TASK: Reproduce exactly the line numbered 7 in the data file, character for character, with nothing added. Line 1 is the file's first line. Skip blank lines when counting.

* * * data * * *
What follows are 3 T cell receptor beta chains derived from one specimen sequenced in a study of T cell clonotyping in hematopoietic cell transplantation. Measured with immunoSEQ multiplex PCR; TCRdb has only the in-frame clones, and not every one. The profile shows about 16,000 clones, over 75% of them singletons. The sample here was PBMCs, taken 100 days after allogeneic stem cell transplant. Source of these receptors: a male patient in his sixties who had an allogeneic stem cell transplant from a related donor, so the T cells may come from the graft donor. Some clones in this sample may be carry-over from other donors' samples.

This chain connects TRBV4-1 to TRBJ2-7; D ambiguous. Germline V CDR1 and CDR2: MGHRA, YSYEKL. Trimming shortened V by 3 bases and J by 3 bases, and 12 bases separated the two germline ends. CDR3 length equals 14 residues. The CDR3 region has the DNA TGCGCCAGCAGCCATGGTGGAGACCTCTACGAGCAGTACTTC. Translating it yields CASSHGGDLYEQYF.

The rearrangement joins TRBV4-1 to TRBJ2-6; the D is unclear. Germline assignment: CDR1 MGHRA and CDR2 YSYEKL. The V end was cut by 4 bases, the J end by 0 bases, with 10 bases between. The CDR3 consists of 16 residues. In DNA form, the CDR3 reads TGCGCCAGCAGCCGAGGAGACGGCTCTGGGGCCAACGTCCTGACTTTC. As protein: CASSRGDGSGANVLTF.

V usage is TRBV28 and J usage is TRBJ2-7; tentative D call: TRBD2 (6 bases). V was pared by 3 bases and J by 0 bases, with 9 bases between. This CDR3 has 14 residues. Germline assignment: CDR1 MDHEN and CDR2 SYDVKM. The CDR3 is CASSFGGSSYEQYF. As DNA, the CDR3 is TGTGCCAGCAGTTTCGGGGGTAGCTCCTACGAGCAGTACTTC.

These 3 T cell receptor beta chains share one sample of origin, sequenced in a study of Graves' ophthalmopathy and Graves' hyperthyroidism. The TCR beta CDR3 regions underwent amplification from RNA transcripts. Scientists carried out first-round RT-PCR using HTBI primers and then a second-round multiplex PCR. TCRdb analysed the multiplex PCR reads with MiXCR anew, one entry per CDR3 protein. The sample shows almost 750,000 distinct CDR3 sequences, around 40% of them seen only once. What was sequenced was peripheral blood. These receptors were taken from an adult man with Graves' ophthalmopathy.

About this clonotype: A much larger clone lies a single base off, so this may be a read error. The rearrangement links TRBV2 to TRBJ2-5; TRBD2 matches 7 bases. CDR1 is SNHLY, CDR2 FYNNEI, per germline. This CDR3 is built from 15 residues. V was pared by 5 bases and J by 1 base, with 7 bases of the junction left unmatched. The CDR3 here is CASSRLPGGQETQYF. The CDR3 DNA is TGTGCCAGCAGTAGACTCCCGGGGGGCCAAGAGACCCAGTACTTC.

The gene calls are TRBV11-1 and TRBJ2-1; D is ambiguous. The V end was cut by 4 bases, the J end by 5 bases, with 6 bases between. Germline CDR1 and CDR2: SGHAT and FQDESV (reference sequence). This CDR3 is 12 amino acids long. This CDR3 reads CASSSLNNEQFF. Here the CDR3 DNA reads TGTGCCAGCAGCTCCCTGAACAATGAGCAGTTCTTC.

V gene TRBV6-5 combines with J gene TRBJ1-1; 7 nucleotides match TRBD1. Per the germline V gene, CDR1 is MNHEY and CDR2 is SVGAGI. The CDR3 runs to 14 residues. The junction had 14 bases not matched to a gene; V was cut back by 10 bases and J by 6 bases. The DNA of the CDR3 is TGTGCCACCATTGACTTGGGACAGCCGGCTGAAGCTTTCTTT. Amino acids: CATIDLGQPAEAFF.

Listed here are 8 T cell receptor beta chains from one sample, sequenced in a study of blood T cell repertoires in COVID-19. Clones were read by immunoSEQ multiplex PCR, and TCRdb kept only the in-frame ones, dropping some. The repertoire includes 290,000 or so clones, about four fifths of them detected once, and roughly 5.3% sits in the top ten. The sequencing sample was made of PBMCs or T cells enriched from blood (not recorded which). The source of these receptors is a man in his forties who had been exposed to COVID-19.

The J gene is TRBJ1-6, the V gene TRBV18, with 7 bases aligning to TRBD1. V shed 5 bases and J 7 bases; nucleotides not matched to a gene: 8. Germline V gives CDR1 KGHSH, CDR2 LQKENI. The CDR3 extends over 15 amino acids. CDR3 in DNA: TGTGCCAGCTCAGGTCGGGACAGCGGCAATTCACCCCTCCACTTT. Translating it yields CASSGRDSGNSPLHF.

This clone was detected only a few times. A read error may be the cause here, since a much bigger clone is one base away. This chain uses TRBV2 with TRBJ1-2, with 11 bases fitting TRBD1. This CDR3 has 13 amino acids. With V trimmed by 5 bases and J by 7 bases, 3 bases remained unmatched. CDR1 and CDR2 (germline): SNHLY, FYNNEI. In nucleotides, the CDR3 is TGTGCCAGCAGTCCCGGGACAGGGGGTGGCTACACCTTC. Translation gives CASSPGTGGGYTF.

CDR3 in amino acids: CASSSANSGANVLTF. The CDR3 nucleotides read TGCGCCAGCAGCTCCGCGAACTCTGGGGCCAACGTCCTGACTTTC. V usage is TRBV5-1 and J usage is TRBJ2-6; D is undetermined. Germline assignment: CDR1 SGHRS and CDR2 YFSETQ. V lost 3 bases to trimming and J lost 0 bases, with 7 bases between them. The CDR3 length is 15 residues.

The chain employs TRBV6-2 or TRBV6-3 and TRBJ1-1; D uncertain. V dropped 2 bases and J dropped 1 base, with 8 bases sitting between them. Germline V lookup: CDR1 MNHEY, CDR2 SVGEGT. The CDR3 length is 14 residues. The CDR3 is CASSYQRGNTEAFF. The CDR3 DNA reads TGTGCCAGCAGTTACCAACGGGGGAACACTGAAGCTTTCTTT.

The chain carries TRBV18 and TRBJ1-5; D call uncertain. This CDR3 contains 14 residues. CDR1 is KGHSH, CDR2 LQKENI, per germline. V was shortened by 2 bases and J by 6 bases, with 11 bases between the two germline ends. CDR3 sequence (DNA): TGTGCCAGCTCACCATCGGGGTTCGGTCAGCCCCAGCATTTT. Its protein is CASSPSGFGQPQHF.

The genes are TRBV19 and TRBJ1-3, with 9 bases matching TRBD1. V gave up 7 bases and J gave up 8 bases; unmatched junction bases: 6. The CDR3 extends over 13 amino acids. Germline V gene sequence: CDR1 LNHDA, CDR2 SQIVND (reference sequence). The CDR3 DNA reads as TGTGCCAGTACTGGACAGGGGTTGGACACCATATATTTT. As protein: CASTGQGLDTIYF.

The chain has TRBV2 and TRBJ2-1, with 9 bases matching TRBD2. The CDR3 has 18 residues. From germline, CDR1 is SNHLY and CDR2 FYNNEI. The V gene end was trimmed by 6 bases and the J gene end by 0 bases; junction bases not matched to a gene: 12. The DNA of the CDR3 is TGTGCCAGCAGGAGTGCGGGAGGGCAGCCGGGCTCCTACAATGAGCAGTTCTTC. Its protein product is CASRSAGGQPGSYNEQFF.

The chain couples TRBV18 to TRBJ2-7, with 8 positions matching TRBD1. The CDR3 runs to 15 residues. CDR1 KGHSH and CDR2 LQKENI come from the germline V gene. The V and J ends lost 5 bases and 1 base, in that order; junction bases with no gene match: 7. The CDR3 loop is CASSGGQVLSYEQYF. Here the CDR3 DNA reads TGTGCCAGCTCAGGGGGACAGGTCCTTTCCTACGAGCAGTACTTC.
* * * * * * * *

The gene calls are TRBV11-1 and TRBJ2-1; D is ambiguous. The V end was cut by 4 bases, the J end by 5 bases, with 6 bases between. Germline CDR1 and CDR2: SGHAT and FQDESV (reference sequence). This CDR3 is 12 amino acids long. This CDR3 reads CASSSLNNEQFF. Here the CDR3 DNA reads TGTGCCAGCAGCTCCCTGAACAATGAGCAGTTCTTC.